• Let them know that physical violence is never OK.


What to do

  • Help them decide how to approach the situation in future. This can help build your young person’s confidence and discourage strategies that are unlikely to be helpful (e.g., revenge tactics, starting a fight).  

  • Discuss who they could talk to about the situation and how they are feeling (such as a trusted adult)  

  • If the bullying is occurring at school, an option is to talk to the school (preferably with the young person) about the bullying behaviour and impact. Seek advice about possible actions to put an end to the bullying behaviour. Schools, Unis, TAFEs and work-places have anti-bullying policies and are legally required to respond to bullying incidents.

  • Make sure they are safe. Sometimes this may mean that you are required to act even if they are not happy with it. If this is the case, be ‘up front’ with them about their safety being the priority. In the long run they will usually understand that you are acting in their best interests

  • Suggest your young person keeps a record of events. Documentation will be useful if the issue needs to be taken further (i.e., with the school, police or support services).  Suggest recording when it occurred, who was involved, what happened, where it happened, whether anyone else saw it happen, what type of bullying occurred (physical, verbal, online), whether anyone intervened and whether it has happened before. 

  • Encourage them to stay connected to supportive friends or make new friends and maintain existing positive relationships, both online and offline. Encourage them to spend time with others away from where the bullying is happening. 

  • Support them to maintain or develop ways of managing everyday life using our 7 tips for a healthy headspace.

  • Support them to seek professional help. If the bullying continues to affect your young person’s wellbeing. Their general practitioner (GP), eheadspace (online and phone support) or their local headspace centre is a good place to start

  • Be aware of your own responses to the bullying. The thought of your young person bullying others or being left out or victimised can be very distressing, and you might feel a responsibility to respond to the bullying or want to take drastic measures to protect your young person. Take time to look after yourself and seek help from someone you trust, such as a close family member, a GP or a mental health professional.   


What is cyberbullying?

Cyberbullying is a form of bullying that uses electronic types of communication to carry out the behaviour. This can include sending harmful texts or emails, excluding others from online groups, spreading gossip and making comments on social networking sites such as Facebook, Instagram, TikTok, Snapchat or YouTube. This type of bullying can be anonymous and reach a wide audience. Unlike face- to-face bullying, cyberbullying can go on 24 hours a day, 7 days a week, so people on the receiving end don’t get a rest from it.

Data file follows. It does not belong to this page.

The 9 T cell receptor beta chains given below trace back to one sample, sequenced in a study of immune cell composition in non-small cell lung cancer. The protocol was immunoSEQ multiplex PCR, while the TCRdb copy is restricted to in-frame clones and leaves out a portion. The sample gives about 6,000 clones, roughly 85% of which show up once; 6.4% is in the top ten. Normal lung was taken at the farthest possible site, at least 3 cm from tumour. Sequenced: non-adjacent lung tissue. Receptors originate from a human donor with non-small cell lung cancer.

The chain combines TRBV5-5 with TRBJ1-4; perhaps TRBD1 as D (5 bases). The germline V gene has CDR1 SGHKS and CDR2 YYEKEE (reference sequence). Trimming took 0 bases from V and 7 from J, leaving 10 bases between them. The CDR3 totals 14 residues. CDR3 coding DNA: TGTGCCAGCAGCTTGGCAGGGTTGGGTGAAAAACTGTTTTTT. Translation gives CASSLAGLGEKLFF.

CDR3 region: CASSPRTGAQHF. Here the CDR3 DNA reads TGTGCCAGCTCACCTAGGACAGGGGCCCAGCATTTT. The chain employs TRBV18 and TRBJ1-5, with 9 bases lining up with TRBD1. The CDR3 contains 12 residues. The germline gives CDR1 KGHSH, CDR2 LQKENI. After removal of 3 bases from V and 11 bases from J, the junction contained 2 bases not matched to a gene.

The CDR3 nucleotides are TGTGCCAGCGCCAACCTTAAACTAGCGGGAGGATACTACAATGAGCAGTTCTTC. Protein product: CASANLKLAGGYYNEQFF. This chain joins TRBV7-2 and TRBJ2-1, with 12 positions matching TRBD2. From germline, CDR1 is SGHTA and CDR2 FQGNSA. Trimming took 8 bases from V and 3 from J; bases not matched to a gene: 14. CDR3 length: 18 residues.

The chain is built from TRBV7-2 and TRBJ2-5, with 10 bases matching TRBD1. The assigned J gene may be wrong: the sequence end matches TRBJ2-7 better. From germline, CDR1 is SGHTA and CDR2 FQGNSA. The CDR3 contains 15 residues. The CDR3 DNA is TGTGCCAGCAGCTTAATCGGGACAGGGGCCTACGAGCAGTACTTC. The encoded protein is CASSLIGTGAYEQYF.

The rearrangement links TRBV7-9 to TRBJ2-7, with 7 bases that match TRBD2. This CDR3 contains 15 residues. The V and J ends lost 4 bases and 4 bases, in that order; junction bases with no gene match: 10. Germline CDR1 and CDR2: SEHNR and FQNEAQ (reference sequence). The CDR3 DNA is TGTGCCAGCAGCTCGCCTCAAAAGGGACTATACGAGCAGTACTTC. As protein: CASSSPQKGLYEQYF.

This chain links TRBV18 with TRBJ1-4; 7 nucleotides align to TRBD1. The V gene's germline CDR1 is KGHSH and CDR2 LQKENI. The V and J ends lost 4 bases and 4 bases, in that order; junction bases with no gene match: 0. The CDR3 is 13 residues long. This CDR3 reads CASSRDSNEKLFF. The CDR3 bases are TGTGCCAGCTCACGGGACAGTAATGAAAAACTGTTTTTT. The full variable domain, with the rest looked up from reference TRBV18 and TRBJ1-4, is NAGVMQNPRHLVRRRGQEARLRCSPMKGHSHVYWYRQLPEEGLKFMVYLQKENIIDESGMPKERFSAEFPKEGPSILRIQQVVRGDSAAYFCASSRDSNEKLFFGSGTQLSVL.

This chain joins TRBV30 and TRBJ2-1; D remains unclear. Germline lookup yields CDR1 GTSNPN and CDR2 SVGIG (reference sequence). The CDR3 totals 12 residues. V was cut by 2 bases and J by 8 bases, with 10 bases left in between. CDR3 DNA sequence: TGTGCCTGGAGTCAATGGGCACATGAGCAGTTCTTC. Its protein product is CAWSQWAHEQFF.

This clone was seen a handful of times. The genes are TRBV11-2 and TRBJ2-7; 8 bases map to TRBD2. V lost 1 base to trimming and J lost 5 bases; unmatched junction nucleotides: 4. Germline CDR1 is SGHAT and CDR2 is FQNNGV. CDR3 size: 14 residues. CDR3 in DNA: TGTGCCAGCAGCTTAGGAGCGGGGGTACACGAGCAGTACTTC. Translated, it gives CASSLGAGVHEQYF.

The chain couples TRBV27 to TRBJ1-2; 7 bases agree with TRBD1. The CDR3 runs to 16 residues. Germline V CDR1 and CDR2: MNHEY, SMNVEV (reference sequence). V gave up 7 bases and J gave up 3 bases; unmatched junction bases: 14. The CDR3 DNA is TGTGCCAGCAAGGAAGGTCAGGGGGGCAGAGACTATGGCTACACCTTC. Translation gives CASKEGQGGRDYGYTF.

Practical cyberbullying tips

Discuss ways to address the cyberbullying. Doing this together can help build your young person’s confidence when taking further steps to address the bullying.

Talk with your young person about:

  • keeping a record of what is happening. Taking screen shots of the evidence is helpful if the issue needs to be taken further
  • not responding to the bullying and blocking the person
  • using privacy settings online and making information visible to friends only
  • reporting the incident/s to the social media service. The eSafety Guide has reporting links for social media services, apps, games and websites.

If after 48 hours the image or content has not been removed by the site, or your young person is feeling afraid or threatened, they might want to make a complaint to the eSafety Commissioner.


What if your young person is doing the bullying?   

Family is usually shocked and upset to find out their young person has been involved in bullying. Remember, young people who bully others also need you to listen, love, support and offer suggestions to help them to change their behaviour. Here are some suggestions:  

  • Discuss with your young person the importance of respect, communication and caring about other people’s feelings. 

  • Provide opportunities for them to be involved in positive social situations that foster cooperation and social skills. 


Fortnightly chats: Adults Supporting Young People

Looking after yourself

Family and friends often neglect their own needs because they are busy looking after others, or because they feel guilty taking time for themselves. It’s important that, while you take care of someone, you also look after your own mental health. Check out our tips on self care for family and friends, talk to someone you trust, or seek professional help.

Where to get help

If someone you know is involved in or experiencing bullying, or if you need support, visit eheadspace (online and phone support) or find your nearest headspace centre.

Parent helplines operate in every State and Territory of Australia – Google search ‘Parentline’ along with your State or Territory.

For immediate help contact triple zero (000) if it is an emergency

National 24/7 crisis services

Additional youth support services


Other useful resources


The headspace Content Reference Group oversee and approve clinical resources made available on this website. An earlier edition of this content was developed in partnership with the Telethon Kids Institute.

Last reviewed February 2024